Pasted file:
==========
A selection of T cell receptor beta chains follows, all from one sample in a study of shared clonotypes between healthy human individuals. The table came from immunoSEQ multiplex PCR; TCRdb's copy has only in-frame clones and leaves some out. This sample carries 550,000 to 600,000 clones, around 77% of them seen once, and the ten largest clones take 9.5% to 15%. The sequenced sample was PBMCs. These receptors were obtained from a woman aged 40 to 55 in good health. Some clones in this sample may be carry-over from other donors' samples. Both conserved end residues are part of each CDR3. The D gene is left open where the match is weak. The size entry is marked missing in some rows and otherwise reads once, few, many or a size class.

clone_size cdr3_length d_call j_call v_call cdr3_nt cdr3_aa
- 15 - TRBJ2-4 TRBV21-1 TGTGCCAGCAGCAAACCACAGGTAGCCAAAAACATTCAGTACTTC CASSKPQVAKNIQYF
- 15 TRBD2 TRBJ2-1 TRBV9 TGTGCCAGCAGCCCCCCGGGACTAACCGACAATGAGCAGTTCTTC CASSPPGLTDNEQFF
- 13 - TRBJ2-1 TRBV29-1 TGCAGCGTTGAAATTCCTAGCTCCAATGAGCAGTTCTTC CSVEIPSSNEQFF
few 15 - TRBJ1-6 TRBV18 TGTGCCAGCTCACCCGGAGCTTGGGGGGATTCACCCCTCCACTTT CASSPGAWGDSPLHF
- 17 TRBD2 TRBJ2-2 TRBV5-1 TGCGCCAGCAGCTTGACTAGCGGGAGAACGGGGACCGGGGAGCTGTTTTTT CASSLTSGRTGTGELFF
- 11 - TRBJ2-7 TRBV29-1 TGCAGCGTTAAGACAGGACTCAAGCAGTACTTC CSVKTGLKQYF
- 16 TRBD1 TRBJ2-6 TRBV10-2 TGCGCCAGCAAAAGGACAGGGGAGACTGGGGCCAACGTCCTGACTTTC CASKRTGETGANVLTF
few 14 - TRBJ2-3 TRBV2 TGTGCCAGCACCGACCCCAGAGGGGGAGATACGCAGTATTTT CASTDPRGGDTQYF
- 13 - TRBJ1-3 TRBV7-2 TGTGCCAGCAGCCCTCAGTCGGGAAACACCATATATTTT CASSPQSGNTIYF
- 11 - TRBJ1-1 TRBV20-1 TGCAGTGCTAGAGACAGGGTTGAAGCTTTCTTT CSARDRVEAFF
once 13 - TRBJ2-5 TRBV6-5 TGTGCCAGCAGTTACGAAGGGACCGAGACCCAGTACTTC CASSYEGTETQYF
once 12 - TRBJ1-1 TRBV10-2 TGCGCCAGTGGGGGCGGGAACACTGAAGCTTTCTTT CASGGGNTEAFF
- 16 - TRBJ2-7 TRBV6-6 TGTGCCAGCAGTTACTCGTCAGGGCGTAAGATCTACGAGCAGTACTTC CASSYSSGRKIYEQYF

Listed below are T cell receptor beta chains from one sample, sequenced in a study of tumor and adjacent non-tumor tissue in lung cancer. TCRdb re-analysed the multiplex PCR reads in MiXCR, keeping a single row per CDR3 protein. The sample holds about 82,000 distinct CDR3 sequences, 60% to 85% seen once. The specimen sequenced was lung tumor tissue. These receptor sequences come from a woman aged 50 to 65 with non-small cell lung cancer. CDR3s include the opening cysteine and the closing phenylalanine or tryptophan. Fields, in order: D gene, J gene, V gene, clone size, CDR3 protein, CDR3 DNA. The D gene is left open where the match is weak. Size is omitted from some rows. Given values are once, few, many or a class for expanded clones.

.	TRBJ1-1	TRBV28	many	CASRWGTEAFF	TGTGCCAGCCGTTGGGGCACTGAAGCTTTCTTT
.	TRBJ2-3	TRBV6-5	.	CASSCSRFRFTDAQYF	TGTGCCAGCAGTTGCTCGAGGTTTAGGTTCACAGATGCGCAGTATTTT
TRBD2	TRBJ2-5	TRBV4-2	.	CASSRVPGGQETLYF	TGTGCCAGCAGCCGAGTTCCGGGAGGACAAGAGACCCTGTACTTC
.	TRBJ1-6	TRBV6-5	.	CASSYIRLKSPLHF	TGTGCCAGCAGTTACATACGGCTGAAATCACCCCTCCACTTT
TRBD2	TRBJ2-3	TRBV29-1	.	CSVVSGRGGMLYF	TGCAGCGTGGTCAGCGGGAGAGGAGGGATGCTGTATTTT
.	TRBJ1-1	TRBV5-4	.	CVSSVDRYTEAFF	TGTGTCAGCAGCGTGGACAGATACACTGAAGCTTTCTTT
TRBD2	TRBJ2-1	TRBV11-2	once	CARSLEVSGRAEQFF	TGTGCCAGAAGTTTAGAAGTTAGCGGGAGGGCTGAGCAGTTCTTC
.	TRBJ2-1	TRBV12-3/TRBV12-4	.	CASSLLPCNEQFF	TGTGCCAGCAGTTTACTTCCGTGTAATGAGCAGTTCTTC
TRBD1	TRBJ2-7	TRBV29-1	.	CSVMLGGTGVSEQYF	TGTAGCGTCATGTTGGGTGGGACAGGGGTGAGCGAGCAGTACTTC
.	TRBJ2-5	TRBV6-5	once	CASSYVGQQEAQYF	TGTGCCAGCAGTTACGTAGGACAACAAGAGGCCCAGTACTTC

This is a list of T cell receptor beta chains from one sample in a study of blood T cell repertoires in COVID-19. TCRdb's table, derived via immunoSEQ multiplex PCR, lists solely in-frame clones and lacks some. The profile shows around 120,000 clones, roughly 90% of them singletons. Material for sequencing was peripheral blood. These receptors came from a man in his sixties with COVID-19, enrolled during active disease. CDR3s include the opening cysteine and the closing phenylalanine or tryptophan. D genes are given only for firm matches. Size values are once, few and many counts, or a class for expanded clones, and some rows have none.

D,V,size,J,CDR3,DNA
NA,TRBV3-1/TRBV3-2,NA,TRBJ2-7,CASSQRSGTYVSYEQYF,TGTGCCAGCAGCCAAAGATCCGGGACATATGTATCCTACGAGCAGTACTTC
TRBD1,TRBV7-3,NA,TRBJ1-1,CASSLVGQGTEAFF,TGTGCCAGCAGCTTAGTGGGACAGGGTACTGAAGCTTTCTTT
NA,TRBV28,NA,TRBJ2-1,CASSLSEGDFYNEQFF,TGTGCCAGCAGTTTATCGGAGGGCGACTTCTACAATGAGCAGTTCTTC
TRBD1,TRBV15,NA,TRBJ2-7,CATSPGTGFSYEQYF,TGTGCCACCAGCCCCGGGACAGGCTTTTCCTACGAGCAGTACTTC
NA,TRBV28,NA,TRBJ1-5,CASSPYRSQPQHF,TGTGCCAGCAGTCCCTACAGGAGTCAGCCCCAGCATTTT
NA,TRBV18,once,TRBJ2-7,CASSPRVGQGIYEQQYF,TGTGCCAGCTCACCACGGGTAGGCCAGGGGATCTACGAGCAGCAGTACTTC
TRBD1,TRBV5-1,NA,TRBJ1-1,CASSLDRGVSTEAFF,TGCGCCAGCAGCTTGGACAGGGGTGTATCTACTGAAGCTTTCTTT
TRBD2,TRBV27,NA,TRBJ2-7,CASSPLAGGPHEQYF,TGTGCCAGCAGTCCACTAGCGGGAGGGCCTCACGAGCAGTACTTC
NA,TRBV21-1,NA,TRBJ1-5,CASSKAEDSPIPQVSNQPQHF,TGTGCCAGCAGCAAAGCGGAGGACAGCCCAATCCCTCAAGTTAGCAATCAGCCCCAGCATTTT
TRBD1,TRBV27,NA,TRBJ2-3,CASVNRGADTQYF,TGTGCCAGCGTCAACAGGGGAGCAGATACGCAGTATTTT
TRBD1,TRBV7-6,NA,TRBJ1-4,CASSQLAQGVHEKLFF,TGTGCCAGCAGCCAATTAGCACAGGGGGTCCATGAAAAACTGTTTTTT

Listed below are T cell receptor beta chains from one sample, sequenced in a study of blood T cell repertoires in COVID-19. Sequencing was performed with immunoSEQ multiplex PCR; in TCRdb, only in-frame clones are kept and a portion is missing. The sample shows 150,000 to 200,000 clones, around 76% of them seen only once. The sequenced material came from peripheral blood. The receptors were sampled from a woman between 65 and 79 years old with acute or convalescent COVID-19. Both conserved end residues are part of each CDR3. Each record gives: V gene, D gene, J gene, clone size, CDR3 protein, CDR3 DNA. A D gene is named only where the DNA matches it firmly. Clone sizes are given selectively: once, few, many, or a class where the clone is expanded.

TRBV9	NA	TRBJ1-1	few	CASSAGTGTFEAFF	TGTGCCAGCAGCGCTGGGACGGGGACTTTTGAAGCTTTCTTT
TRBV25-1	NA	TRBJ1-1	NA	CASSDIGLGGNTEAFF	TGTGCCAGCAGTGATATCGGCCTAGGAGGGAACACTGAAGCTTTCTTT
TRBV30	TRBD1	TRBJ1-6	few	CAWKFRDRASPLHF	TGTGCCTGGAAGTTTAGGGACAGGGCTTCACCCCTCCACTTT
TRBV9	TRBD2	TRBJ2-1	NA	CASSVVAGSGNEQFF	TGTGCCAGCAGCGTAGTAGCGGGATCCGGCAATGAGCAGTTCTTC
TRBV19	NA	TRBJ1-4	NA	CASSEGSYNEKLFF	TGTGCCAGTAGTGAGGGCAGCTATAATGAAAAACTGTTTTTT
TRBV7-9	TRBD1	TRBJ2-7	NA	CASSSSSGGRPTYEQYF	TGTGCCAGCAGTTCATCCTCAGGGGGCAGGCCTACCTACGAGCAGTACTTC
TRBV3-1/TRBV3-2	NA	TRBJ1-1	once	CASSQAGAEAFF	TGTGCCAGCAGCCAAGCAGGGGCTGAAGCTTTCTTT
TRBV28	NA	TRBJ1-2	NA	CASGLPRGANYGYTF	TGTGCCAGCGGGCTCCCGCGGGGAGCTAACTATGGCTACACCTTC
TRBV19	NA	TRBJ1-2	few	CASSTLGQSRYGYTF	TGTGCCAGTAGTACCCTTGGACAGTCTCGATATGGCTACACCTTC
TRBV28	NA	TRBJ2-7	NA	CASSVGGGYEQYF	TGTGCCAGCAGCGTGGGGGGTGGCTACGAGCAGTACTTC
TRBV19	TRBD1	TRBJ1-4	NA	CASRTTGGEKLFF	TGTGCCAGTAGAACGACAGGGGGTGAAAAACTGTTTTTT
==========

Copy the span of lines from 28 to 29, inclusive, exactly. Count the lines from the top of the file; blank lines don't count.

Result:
D,V,size,J,CDR3,DNA
NA,TRBV3-1/TRBV3-2,NA,TRBJ2-7,CASSQRSGTYVSYEQYF,TGTGCCAGCAGCCAAAGATCCGGGACATATGTATCCTACGAGCAGTACTTC